Manitoba government defends oilpatch oversight

Companies caught dumping oilfield waste in ditches are responsible for cleaning it up, a Manitoba government official said in an email to the Manitoba Co-operator last week.

The official was responding to Cromer farmer Carlyle Jorgensen’s complaint, reported in the Nov. 1 Co-operator, that the province’s Petroleum Branch isn’t doing enough to discourage improper waste disposal.

The email states what companies are supposed to do in the event of an “off lease” spill of more than half a cubic metre (500 litres), including reporting it to the Petroleum Branch within 24 hours.

“Inspectors attempt to immediately attend to any spill reported by industry or the public and take action that is appropriate to the situation,” the official wrote.

Jorgensen says inspectors failed to respond when he reported a spill in a ditch in the RM of Wallace earlier this year.

“I guess the ‘attempt’ would be called unsuccessful in this case,” he said in a followup interview Nov. 2.

The official wrote that companies are fully responsible for entirely cleaning up spills and fixing any damage.

“Each spill is cleaned up to ensure no ongoing environmental contamination.”

It’s unacceptable that spills of up to 499 litres don’t have to be reported or cleaned up, Jorgensen said. Farmers are required to report and clean up much smaller spills of gasoline or herbicides such as Liberty, he said.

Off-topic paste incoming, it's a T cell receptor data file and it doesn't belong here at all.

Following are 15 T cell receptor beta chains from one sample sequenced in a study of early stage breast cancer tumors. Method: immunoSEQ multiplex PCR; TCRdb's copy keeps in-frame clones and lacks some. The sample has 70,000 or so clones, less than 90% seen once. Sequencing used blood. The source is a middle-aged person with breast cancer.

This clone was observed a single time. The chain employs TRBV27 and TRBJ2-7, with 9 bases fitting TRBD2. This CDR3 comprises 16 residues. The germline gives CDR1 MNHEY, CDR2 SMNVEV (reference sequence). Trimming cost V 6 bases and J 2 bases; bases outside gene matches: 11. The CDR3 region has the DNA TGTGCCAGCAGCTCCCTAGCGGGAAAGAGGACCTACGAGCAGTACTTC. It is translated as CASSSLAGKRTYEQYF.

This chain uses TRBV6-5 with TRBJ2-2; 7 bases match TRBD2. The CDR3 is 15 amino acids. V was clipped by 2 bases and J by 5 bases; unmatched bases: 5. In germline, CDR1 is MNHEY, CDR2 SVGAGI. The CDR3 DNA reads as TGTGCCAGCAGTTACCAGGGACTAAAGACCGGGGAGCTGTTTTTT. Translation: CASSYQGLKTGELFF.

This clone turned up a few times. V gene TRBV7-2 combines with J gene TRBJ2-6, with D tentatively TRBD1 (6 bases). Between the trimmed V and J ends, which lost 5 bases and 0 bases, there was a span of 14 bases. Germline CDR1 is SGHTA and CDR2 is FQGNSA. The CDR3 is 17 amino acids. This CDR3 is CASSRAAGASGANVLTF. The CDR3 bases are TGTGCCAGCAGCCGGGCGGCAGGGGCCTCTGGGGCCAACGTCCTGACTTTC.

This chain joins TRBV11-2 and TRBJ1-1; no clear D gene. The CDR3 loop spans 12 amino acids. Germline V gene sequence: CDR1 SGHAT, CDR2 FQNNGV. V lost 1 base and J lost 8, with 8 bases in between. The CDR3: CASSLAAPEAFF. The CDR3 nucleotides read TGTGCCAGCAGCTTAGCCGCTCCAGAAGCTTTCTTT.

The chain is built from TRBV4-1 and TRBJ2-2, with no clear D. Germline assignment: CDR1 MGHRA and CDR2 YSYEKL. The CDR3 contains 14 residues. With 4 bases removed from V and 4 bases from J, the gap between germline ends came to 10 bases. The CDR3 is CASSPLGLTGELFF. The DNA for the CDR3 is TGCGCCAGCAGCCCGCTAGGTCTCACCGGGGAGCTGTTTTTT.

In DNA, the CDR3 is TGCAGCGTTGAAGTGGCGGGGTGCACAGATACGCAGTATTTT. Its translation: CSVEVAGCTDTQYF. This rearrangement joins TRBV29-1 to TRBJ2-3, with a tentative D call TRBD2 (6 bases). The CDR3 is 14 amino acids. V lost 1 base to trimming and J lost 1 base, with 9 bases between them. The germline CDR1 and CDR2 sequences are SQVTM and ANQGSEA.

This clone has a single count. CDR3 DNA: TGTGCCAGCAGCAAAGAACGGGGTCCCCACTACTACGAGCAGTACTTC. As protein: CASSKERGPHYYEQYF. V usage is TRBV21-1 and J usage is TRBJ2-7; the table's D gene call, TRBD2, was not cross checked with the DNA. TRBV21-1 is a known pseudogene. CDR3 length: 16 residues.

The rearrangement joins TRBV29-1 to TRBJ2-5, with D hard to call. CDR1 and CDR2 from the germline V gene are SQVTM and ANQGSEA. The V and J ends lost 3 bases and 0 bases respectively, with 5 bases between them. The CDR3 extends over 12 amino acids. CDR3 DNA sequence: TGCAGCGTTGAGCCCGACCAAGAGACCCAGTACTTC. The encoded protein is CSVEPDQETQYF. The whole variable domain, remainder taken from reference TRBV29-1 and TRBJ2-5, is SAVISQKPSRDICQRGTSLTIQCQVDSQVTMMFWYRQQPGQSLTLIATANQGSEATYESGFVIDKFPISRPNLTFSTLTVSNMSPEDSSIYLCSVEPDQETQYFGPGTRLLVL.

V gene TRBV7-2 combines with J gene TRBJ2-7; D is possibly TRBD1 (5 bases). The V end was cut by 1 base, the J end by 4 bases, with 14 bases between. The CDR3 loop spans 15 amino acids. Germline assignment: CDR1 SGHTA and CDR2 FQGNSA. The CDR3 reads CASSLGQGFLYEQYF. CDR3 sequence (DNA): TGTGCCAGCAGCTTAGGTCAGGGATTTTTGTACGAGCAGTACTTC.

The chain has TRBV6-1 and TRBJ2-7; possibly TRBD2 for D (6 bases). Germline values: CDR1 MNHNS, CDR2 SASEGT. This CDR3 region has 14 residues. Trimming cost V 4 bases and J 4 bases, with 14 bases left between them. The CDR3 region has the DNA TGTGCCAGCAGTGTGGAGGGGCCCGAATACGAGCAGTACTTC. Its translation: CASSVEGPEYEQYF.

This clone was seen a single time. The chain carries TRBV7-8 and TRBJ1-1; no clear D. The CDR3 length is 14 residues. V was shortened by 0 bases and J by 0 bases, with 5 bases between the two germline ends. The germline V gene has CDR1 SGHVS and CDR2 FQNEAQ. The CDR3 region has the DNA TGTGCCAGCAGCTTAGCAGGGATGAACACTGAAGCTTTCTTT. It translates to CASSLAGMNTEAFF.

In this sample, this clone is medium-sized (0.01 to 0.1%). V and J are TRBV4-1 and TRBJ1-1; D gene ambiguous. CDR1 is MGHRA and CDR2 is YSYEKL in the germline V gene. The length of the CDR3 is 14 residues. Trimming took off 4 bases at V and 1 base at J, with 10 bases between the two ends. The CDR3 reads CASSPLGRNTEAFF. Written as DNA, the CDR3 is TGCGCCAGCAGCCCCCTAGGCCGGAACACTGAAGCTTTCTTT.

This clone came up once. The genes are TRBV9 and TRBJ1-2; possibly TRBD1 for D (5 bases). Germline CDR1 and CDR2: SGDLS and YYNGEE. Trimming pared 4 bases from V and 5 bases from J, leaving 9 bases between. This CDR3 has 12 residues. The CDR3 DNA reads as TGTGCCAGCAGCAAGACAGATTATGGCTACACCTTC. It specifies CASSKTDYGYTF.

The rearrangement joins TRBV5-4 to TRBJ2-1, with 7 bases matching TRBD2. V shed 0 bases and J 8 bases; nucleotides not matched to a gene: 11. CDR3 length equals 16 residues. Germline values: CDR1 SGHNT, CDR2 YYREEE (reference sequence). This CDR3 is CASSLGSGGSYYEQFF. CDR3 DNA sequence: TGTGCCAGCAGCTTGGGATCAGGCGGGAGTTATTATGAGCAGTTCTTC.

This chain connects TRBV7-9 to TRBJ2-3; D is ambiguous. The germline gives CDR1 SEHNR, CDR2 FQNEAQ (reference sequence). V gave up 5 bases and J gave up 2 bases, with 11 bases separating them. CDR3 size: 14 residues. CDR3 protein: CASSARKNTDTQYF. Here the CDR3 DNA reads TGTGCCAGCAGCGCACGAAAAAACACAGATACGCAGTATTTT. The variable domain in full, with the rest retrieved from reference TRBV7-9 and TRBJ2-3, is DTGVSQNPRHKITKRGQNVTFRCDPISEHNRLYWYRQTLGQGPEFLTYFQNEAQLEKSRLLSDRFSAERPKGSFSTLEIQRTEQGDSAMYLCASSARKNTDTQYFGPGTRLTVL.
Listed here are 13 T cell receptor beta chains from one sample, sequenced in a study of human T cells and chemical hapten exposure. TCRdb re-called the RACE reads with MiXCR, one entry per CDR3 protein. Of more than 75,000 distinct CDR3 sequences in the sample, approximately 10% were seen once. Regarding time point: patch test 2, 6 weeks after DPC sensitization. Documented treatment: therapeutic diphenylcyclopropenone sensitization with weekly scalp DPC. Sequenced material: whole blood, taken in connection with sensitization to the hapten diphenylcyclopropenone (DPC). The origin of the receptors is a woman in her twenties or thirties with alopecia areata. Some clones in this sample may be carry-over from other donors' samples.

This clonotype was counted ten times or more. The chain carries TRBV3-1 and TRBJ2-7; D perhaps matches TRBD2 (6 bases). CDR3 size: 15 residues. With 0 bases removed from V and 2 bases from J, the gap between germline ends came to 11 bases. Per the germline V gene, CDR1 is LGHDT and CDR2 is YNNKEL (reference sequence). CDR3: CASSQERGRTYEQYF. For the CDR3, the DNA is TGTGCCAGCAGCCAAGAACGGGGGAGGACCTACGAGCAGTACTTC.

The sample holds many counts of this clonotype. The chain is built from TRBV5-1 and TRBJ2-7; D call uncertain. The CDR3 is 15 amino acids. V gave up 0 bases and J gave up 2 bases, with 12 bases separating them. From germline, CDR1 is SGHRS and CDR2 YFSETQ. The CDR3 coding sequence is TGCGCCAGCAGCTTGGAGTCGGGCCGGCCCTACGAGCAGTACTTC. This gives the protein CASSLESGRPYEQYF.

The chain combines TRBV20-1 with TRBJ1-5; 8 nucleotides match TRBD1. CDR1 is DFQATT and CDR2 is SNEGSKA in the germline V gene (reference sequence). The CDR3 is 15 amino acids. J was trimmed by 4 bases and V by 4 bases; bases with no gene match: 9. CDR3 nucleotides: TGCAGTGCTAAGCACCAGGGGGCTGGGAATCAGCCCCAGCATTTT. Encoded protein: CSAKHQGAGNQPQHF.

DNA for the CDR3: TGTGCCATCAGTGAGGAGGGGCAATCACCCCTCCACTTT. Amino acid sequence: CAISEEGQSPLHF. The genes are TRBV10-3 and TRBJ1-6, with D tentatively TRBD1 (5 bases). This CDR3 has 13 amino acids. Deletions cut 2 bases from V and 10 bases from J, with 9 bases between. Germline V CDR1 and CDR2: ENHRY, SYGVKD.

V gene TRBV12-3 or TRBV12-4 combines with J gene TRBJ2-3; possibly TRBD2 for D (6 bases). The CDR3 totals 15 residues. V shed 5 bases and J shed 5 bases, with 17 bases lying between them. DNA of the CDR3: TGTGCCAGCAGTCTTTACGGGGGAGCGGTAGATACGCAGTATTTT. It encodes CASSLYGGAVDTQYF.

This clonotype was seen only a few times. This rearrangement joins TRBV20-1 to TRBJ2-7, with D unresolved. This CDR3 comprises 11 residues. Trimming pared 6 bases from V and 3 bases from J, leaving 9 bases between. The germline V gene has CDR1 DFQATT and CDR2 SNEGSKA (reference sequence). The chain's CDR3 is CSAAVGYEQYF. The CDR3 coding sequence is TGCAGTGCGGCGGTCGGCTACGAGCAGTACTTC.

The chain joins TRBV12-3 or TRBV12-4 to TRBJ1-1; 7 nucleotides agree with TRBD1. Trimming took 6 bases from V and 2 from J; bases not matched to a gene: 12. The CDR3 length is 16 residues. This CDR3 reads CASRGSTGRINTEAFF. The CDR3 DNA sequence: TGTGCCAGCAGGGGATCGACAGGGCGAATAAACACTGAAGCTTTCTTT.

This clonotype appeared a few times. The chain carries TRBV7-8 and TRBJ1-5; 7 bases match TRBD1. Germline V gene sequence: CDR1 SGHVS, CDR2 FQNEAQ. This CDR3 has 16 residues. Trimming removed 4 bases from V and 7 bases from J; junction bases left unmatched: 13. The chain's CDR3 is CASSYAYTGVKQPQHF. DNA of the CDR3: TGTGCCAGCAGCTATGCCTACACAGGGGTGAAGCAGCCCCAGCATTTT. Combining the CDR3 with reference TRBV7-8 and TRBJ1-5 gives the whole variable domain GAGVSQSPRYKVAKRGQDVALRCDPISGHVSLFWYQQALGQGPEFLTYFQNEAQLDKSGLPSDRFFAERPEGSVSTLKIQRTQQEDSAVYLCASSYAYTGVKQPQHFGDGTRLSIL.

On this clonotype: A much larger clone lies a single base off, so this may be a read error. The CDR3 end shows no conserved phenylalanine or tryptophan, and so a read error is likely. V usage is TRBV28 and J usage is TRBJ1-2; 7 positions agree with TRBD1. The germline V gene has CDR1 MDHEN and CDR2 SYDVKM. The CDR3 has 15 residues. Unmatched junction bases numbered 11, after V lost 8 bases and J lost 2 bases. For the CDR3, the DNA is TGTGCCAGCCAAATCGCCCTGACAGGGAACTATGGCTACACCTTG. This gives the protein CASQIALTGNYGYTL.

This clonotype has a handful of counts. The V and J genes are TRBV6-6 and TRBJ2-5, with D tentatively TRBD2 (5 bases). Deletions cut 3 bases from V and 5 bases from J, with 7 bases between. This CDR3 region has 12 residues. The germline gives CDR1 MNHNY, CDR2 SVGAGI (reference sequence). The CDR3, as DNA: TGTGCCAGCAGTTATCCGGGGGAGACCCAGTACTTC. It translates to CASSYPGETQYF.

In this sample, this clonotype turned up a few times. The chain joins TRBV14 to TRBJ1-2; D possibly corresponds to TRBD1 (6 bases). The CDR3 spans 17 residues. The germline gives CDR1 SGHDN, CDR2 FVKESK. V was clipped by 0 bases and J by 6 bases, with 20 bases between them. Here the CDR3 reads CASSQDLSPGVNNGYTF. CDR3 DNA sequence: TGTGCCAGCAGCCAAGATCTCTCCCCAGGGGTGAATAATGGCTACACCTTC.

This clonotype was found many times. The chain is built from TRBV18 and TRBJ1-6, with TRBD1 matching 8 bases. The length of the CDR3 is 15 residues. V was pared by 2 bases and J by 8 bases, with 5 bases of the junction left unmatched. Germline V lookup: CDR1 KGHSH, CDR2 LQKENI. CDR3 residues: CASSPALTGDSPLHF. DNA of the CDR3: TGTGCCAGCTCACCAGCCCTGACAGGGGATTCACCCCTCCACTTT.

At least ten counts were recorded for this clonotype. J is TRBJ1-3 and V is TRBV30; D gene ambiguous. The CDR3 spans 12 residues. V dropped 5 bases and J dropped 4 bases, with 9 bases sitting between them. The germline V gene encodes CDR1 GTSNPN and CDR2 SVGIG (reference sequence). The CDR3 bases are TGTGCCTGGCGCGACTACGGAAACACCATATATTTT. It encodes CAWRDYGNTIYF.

“I think that again reinforces the bias to the oil industry,” he said.

All spill sites must be rehabilitated, the official wrote. Petroleum Branch inspectors inspect rehabilitation sites to ensure the work is down properly.

In 2011 there were 97 spills in Manitoba — up 73 per cent from the five-year average, the official wrote.

“Ninety-seven spills (in a year) that’s two a week,” Jorgensen said. “Doesn’t that sound like a problem? And a 73 per cent increase, isn’t that something you would consider a problem?”

Although the number of spills was up, the total volume was down 23 per cent from the five-year average to 704 cubic metres (704,000 litres), the official wrote.

“Average spill size in 2011 is 7.6 m3 (7,600 litres), 54 per cent less than the five-year average,” the official wrote. “Most spills are quite small and contained on oil and gas facility sites. There are very few spills compared to the large volume of oil and accompanying salt water that is produced each year by the industry.”

About the author

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Allan Dawson

Allan Dawson is a reporter with the Manitoba Co-operator based near Miami, Man. Covering agriculture since 1980, Dawson has spent most of his career with the Co-operator except for several years with Farmers’ Independent Weekly and before that a Morden-Winkler area radio station.

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